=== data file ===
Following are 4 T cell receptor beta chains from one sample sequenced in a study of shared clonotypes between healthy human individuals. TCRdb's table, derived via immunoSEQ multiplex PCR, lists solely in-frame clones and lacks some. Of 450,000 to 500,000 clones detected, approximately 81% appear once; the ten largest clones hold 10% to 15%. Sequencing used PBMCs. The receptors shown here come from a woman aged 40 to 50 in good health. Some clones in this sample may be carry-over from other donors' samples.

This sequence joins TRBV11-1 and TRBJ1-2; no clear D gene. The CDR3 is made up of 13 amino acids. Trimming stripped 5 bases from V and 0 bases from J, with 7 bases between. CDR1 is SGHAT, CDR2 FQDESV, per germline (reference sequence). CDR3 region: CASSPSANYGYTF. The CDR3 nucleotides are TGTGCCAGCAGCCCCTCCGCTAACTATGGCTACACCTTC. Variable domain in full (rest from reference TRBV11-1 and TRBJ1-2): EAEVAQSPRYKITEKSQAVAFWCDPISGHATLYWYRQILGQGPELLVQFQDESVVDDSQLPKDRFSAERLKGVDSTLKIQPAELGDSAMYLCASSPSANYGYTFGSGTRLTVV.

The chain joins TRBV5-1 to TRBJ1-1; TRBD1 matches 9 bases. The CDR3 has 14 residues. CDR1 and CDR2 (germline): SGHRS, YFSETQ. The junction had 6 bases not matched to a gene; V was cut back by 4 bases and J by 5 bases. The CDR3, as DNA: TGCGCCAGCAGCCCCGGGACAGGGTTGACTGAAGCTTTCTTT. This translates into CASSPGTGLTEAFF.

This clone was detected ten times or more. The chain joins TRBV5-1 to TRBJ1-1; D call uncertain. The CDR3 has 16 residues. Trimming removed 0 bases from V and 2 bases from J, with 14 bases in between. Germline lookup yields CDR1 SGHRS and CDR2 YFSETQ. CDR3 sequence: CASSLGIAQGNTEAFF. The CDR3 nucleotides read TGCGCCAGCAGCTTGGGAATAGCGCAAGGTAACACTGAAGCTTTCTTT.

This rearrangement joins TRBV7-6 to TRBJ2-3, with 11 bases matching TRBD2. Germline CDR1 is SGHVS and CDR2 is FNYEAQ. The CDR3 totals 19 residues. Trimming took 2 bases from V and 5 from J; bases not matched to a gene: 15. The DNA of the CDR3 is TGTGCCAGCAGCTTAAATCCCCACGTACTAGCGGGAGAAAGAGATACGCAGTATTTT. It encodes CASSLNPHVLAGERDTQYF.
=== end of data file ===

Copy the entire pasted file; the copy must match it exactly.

Following are 4 T cell receptor beta chains from one sample sequenced in a study of shared clonotypes between healthy human individuals. TCRdb's table, derived via immunoSEQ multiplex PCR, lists solely in-frame clones and lacks some. Of 450,000 to 500,000 clones detected, approximately 81% appear once; the ten largest clones hold 10% to 15%. Sequencing used PBMCs. The receptors shown here come from a woman aged 40 to 50 in good health. Some clones in this sample may be carry-over from other donors' samples.

This sequence joins TRBV11-1 and TRBJ1-2; no clear D gene. The CDR3 is made up of 13 amino acids. Trimming stripped 5 bases from V and 0 bases from J, with 7 bases between. CDR1 is SGHAT, CDR2 FQDESV, per germline (reference sequence). CDR3 region: CASSPSANYGYTF. The CDR3 nucleotides are TGTGCCAGCAGCCCCTCCGCTAACTATGGCTACACCTTC. Variable domain in full (rest from reference TRBV11-1 and TRBJ1-2): EAEVAQSPRYKITEKSQAVAFWCDPISGHATLYWYRQILGQGPELLVQFQDESVVDDSQLPKDRFSAERLKGVDSTLKIQPAELGDSAMYLCASSPSANYGYTFGSGTRLTVV.

The chain joins TRBV5-1 to TRBJ1-1; TRBD1 matches 9 bases. The CDR3 has 14 residues. CDR1 and CDR2 (germline): SGHRS, YFSETQ. The junction had 6 bases not matched to a gene; V was cut back by 4 bases and J by 5 bases. The CDR3, as DNA: TGCGCCAGCAGCCCCGGGACAGGGTTGACTGAAGCTTTCTTT. This translates into CASSPGTGLTEAFF.

This clone was detected ten times or more. The chain joins TRBV5-1 to TRBJ1-1; D call uncertain. The CDR3 has 16 residues. Trimming removed 0 bases from V and 2 bases from J, with 14 bases in between. Germline lookup yields CDR1 SGHRS and CDR2 YFSETQ. CDR3 sequence: CASSLGIAQGNTEAFF. The CDR3 nucleotides read TGCGCCAGCAGCTTGGGAATAGCGCAAGGTAACACTGAAGCTTTCTTT.

This rearrangement joins TRBV7-6 to TRBJ2-3, with 11 bases matching TRBD2. Germline CDR1 is SGHVS and CDR2 is FNYEAQ. The CDR3 totals 19 residues. Trimming took 2 bases from V and 5 from J; bases not matched to a gene: 15. The DNA of the CDR3 is TGTGCCAGCAGCTTAAATCCCCACGTACTAGCGGGAGAAAGAGATACGCAGTATTTT. It encodes CASSLNPHVLAGERDTQYF.